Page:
Rosalind Fredericks. Garbage Citizenship: Vital Infrastructures of Labor in Dakar, Senegal. Durham: Duke University Press, 2018. Illustrations. 216 pp. $24.95 (paper), ISBN 978-1-4780-0141-6; $94.95 (cloth), ISBN 978-1-4780-0099-0.
Reviewed by Diana Wylie (Boston University)
Published on H-Africa (November, 2020)
Commissioned by David D. Hurlbut (Independent Scholar)
Garbage and the City
Mounds of fish guts, plant detritus, and animal entrails litter the streets of Dakar, capital of the West African nation of Senegal. The city did not always look so disorderly. Twenty-five years ago, trash began to pile up as the city’s population grew and, most important, its municipal budget shrank. Neoliberal austerity measures had struck home. Today the sight and smell of street garbage advertises how far the city has fallen from the heady promises made by politicians in the early days of independence from France. The failure to keep Dakar clean is not for want of trying. Political actors struggling to deal with this mess have ranged from the World Bank, Senegal’s presidents, and Dakar’s mayors, to the citizens of the city, including, not least, the garbage collectors themselves.
Geographer Rosalind Fredericks has written an African case study of the gargantuan problem of waste disposal afflicting most cities today. Conducting her doctoral research in Dakar from 2007 to 2008, Fredericks interviewed 250 people, many of them eager to talk with her about the challenge of disposing household trash before it grows rank and dangerous to health. One woman told her of feeding vegetable waste to her goat and drying fish remains and bagging them with sand, before asking permission to move the bags under a neighbor’s tree to await the prayed-for arrival of the garbage truck. In sharing these stories, Fredericks contributes vivid details to our understanding of how modernism in the Global South failed over the past quarter century. She goes on to tell how new, postmodern forms of both labor and citizenship are, in turn, being born.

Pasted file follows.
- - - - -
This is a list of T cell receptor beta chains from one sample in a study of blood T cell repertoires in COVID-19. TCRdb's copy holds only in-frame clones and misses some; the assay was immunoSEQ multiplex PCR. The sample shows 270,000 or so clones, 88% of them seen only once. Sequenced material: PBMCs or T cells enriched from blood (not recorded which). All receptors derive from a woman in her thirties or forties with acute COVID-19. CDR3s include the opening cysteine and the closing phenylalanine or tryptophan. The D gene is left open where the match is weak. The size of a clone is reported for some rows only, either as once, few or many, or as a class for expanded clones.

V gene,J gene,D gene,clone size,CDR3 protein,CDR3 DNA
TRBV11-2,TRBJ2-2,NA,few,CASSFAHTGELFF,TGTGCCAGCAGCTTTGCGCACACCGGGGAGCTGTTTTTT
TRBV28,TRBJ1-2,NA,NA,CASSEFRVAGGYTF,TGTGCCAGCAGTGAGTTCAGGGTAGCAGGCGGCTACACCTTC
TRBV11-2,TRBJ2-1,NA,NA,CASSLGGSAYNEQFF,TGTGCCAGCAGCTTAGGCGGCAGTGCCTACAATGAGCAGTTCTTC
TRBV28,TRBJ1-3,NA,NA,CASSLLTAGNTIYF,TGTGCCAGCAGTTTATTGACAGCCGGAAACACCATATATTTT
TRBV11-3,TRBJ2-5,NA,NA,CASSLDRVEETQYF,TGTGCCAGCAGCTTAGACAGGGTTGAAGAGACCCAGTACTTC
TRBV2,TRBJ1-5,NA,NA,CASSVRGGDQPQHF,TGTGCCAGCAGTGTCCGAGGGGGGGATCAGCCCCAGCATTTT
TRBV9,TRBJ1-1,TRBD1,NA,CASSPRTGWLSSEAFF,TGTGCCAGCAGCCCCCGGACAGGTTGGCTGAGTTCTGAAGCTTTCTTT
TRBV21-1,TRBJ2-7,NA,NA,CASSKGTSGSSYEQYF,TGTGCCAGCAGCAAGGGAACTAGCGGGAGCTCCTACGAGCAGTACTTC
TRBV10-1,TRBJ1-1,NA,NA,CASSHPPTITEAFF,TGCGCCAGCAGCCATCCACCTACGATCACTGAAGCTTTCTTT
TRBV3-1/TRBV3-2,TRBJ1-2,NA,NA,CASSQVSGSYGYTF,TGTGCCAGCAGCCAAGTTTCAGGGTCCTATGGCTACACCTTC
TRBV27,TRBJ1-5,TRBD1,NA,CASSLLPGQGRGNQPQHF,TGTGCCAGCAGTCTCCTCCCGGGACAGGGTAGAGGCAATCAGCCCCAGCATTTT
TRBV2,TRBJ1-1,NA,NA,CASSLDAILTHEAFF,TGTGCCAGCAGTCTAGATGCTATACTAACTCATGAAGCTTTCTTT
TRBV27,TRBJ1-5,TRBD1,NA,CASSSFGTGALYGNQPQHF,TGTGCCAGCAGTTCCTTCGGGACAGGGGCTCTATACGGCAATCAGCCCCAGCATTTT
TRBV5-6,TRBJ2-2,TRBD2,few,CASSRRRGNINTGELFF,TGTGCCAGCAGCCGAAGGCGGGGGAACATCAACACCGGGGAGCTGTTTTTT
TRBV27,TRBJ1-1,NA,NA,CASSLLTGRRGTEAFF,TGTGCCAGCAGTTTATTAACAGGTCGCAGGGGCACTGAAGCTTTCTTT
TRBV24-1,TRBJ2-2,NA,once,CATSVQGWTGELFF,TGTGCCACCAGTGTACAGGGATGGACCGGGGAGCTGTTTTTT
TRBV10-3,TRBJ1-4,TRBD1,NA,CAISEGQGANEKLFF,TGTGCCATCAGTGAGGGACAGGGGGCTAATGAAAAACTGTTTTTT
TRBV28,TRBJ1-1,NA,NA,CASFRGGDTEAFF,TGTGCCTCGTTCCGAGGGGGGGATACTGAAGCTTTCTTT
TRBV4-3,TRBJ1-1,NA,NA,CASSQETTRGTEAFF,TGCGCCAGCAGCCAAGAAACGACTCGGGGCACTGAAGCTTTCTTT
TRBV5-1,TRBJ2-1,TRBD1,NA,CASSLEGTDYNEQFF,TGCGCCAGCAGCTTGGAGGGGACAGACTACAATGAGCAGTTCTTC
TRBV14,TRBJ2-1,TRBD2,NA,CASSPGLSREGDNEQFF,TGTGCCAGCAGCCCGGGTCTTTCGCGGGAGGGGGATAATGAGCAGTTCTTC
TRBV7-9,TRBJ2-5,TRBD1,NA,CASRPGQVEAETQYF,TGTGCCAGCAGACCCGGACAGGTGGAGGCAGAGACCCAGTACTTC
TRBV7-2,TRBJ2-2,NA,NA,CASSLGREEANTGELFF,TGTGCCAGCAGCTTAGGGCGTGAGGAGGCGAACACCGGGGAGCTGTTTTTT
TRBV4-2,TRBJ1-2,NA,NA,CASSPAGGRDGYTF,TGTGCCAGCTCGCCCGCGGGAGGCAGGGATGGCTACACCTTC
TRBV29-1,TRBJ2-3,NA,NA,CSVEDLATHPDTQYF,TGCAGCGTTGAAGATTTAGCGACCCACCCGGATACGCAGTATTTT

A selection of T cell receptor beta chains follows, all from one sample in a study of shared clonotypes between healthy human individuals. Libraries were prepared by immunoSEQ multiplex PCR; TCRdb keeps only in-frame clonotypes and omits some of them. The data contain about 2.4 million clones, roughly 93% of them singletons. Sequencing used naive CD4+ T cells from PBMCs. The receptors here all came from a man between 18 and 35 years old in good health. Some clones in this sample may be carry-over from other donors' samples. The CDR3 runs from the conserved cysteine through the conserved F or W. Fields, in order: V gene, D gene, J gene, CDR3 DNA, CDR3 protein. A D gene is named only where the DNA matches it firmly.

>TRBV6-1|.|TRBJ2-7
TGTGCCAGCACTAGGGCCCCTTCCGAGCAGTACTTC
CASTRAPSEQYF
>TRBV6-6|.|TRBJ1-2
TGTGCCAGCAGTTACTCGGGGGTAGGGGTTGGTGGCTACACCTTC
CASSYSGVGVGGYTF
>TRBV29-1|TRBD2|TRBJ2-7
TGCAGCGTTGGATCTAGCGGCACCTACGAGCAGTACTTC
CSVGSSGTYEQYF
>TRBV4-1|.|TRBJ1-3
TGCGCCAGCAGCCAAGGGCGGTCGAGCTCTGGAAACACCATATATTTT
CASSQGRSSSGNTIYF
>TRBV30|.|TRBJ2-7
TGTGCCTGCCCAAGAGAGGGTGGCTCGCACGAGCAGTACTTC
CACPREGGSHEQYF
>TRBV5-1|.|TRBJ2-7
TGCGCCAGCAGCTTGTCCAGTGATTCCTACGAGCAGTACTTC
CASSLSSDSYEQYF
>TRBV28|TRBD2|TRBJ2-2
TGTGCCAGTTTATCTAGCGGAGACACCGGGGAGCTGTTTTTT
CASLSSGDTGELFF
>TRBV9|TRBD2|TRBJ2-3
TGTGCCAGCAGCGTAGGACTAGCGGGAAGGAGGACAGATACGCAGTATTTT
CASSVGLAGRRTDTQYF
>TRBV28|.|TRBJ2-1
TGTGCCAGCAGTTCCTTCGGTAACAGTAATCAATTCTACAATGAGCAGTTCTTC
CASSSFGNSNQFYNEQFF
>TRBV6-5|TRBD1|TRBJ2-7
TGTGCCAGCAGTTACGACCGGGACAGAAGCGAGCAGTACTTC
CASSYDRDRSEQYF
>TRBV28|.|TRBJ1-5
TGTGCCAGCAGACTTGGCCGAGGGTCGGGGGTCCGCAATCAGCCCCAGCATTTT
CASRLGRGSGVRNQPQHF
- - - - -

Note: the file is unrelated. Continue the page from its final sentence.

Reading Fredericks’s tales of Dakar, urbanists will recognize familiar patterns. Three come readily to mind. Like many urban scholars, especially of the Global South, Fredericks believes that cities, not the nation-state, constitute the new “key locus of citizenship”; and so, her work reflects the “rising importance of rights-based approaches which focus on access to substantive urban public goods like housing, sanitation, and employment” (p. 157). Like architect Rem Koolhaas exploring Lagos, she has learned that what looks at first like urban disorder is actually a highly organized and dynamic urban system made by poor working people as they struggle with the dual burden of receiving only minimal urban services while they are stuck in the informal economy. Further, her case study adds yet another example to the growing list of cities whose leaders yearn to make them world-class destinations for tourists and capital; one has only to think of the Moroccan king’s desire to make Casablanca the financial capital of Africa, or the Kenyan plan to make Nairobi a glamorous city whose real estate can be sold on international markets and whose poor, removed from the center, have become invisible.